The Swiss miner and commodities trader had reportedly tried to convince Yankuang to buy its part in Yancoal on multiple occasions over the past five years, which would explain why the Chinese company presented such low bid.
Picasso pigment may be key to recovering gold from e-waste
The Old Guitarist from Picasso’s blue period.
Researchers at Nagoya University and the Tokyo Institute of Technology discovered that a pigment called Prussian blue may be the key to recovering precious metals such as gold and platinum from nuclear and electronic waste.
Besides giving some of Picasso’s and Van Gogh’s paintings a characteristic dark blue hue, Prussian blue has been used by chemists to recover certain metals. This is possible because the pigment has nanometer-sized spaces or nanospaces which, in turn, have a jungle-gym-shaped lattice.
In a study published in the journal Scientific Reports, the Japanese researchers explain that they used X-rays and ultraviolet spectroscopy to learn more about the process that allows Prussian blue to uptake multi-valent metals.
“I was surprised to discover that Prussian blue uptakes the platinum-group precious metals by substitution with iron ions in the framework while keeping the jungle-gym structure,” Jun Onoe, one of the scientists involved in the discovery, said. “This mechanism allows Prussian blue to uptake more gold and platinum-group metals than conventional biobased absorbents.”
Argentine mining companies condemn lithium export price set by government
The price for lithium exports set by Argentina’s government earlier this week could limit the country’s ability to profit from the increasingly hot market for the crucial electric vehicle battery material, an industry group said Friday.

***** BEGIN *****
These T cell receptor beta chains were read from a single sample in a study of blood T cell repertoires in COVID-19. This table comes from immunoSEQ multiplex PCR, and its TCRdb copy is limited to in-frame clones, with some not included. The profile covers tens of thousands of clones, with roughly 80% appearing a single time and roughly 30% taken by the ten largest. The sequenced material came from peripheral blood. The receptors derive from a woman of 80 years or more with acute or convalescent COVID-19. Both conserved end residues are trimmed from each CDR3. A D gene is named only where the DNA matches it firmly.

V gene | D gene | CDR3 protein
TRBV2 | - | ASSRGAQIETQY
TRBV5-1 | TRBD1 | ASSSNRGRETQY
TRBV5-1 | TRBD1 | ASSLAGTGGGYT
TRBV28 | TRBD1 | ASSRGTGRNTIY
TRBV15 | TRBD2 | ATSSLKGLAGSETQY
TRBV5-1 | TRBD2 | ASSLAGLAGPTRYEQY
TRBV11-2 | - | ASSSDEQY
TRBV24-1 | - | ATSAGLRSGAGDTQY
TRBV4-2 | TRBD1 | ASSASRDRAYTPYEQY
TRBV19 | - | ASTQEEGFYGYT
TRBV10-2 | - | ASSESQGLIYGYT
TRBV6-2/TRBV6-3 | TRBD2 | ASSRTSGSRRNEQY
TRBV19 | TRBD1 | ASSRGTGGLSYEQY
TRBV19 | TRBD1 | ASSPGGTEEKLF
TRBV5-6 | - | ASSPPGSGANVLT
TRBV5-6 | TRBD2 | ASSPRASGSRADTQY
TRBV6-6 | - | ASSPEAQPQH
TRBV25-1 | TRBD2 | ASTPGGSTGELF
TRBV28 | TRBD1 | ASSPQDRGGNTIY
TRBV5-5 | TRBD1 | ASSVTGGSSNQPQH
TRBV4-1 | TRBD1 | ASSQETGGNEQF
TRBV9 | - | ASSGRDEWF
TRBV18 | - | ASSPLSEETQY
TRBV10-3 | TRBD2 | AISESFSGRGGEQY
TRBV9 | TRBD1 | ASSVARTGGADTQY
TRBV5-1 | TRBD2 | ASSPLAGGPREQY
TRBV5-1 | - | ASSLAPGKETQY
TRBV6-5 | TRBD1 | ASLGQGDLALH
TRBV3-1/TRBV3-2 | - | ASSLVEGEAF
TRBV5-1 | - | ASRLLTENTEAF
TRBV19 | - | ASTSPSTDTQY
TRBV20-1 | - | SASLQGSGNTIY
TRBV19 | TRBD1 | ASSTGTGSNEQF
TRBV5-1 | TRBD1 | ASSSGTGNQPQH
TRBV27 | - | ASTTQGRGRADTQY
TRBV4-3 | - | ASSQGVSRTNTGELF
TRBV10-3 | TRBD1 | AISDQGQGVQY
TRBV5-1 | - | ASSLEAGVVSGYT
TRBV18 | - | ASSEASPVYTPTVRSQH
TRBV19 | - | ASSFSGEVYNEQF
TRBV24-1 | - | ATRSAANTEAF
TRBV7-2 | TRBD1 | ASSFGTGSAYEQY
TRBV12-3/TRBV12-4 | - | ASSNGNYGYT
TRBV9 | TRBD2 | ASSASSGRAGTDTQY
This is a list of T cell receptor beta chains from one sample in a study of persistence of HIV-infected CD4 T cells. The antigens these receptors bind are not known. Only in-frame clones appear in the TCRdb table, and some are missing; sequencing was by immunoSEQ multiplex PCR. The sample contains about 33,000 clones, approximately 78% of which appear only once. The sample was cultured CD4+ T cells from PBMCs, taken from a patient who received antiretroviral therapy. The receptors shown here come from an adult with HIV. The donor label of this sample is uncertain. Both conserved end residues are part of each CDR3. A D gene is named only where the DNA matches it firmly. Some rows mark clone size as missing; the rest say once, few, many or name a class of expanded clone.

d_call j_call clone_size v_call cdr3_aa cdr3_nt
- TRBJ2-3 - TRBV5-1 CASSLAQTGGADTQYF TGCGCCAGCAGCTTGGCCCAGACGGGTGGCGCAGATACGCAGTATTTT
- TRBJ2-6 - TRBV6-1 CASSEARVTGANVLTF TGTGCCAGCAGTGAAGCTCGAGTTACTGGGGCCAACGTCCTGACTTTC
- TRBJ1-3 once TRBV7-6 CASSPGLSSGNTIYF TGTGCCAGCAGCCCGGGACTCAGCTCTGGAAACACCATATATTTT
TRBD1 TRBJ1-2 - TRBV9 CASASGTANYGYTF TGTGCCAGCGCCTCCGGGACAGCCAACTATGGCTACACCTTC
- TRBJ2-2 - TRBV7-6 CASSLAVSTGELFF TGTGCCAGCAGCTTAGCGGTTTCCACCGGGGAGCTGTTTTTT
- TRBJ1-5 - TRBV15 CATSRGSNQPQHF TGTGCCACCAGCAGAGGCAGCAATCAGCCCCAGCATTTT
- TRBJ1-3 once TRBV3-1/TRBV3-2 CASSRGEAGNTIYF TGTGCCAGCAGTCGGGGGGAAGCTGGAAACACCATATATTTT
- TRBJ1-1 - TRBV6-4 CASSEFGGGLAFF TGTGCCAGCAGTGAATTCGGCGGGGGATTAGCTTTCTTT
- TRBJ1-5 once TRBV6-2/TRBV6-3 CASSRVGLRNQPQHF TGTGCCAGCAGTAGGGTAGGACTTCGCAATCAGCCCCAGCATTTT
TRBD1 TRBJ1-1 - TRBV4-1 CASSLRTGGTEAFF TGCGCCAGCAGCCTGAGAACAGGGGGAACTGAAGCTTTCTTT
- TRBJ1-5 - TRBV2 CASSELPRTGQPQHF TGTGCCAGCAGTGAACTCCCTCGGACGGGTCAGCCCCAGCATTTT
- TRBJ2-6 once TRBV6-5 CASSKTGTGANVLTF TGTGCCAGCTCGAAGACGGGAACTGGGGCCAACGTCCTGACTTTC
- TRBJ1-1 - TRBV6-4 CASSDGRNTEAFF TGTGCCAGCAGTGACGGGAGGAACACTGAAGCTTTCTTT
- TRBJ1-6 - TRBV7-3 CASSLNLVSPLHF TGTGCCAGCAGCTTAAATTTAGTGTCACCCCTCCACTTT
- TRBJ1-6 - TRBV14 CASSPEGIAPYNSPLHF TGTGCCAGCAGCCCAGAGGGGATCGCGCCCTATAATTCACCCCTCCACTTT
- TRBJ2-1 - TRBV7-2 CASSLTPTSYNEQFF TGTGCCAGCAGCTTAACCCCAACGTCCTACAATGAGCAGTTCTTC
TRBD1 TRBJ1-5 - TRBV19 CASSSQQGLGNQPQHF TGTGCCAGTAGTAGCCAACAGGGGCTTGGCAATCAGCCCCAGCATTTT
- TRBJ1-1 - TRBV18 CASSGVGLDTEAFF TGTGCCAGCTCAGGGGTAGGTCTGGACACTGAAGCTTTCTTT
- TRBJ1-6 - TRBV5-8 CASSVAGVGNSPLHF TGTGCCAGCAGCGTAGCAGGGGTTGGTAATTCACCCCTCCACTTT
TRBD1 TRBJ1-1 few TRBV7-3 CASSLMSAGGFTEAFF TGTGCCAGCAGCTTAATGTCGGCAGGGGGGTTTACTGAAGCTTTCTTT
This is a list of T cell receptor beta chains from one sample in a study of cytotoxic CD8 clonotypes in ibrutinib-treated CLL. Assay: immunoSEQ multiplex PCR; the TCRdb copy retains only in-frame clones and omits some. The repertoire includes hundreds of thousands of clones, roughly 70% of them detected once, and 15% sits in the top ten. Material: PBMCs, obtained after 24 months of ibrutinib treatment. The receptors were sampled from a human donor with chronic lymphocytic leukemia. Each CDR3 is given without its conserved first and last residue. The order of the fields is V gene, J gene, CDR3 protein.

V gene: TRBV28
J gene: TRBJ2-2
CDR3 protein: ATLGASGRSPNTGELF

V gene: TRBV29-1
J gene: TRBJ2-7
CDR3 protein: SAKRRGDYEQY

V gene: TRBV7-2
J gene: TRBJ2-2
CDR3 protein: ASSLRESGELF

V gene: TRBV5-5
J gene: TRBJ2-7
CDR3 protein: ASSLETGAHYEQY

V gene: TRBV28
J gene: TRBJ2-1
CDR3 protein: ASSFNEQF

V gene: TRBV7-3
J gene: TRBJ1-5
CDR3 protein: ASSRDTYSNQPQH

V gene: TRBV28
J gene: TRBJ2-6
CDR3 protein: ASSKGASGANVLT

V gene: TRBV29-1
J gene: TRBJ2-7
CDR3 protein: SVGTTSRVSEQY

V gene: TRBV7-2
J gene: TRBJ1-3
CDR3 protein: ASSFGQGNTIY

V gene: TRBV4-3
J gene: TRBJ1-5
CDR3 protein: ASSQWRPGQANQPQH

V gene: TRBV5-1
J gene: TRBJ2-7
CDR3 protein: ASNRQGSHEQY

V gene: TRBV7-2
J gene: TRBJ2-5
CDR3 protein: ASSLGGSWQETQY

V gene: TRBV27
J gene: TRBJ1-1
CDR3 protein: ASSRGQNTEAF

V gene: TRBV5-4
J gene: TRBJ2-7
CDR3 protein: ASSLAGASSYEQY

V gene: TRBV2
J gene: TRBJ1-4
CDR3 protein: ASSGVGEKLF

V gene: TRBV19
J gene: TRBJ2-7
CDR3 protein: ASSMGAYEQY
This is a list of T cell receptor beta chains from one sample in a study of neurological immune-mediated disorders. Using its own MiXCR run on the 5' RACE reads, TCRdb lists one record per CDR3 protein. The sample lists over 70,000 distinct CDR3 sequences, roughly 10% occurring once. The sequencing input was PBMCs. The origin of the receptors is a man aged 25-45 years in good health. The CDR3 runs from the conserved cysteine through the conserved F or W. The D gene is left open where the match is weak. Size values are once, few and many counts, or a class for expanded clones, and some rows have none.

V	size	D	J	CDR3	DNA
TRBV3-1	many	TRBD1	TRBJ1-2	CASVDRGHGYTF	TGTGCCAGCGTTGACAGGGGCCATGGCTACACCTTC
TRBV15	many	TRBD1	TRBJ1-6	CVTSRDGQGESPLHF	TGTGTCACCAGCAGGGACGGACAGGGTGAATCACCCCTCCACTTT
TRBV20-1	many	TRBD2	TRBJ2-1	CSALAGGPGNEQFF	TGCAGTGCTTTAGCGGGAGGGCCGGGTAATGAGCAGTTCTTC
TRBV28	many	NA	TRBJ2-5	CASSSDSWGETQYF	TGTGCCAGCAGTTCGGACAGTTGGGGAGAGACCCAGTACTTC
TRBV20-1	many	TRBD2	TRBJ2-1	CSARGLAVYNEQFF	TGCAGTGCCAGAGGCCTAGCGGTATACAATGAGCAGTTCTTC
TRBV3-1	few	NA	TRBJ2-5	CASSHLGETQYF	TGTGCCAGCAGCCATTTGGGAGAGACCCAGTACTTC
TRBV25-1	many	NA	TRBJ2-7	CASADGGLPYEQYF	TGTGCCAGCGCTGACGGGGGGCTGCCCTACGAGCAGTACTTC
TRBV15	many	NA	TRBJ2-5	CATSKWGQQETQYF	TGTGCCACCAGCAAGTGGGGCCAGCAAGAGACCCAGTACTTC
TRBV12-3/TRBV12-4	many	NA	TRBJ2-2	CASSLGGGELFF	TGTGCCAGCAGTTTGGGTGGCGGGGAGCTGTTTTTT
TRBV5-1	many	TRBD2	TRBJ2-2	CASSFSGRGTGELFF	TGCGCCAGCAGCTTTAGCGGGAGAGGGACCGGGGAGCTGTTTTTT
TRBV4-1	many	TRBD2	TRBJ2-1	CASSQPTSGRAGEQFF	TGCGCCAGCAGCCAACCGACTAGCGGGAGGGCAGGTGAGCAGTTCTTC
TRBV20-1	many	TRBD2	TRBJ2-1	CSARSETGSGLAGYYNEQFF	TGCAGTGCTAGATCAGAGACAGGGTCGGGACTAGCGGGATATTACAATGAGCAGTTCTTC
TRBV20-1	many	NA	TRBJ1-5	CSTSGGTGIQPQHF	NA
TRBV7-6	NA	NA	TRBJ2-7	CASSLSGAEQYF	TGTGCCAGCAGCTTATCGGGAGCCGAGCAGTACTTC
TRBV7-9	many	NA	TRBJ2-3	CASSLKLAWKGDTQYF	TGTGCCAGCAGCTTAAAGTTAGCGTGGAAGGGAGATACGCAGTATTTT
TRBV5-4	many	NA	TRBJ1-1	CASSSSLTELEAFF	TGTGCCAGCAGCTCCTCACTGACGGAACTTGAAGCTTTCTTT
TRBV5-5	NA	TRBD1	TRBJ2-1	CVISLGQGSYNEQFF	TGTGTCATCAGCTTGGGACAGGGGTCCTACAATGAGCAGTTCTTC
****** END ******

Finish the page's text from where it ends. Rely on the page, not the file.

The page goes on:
Argentina’s customs agency set a reference price of $53 per kilo for lithium carbonate exports to countries like the United States, China, Japan, Canada and Thailand in order to tackle what it called “irregularities” in the market and improve transparency.
The new measure will have a “negative impact on companies with investments in Argentina and on the development of other projects in the pipeline,” said Argentina’s Chamber of Mining Entrepreneurs (CAEM).
“It is essential for the country to be able to maintain a stable framework of clear rules and legal certainty that allows the planning of investments of a productive nature,” the group said.
Argentina and neighbors Bolivia and Chile form the so-called “lithium triangle,” home to the largest reserves globally of the metal.
Ganfeng kicks off construction of Mariana lithium project in Argentina
Ganfeng Lithium, China’s no.1 producer of the battery metal, and its subsidiary Litio Minera Argentina kicked off this week the construction phase of their Mariana lithium project, located in Argentina’s northwestern Salta province.
After breaking ground in Salta with local authorities on Monday, company representatives met later in the week with Argentinian president Alberto Fernández and relevant cabinet ministers, who said that the project should be considered a milestone for the province and the region.
The Mariana project sits on the Llullaillaco salt flat, which is less than 140 kilometres south of Chile’s Atacama salt flat, the largest producing lithium brine deposit in the world. This means that Ganfeng’s project shares some commonalities with existing brine operations in the Atacama Desert.
Both the Atacama and the Llullaillaco salt flats are located in the Puna region, which has some of the lowest recorded precipitation and highest evaporation rates in the world making this an ideal place for an efficient natural solar concentration process.
Arbitration hearing set for January in Vedanta-Zambia dispute
LUSAKA :Zambia’s decision three years ago to take control of a copper mine in the country’s north will be subject to an arbitration hearing in January in London, the country’s mines minister said on Wednesday, amid a lengthy dispute over the mine’s ownership.
Zambia in May 2019 handed control of Konkola Copper Mines (KCM) to a state-appointed provisional liquidator, triggering a legal battle with its previous owner, India-listed Vedanta, with arguments heard in Zambia and South Africa and the dispute going to international arbitration.
Zambia’s government accused Vedanta at the time of failing to honour licence conditions, including promised investment – which Vedanta has denied.
Mines Minister Paul Kabuswe said the referral to arbitration came after legal rulings.
“Following the Court of Appeal’s decision to stay proceedings and refer the matter back to arbitration – a decision supported by the Supreme Court – a hearing is now set for 9th January 2023,” Kabuswe said in a statement.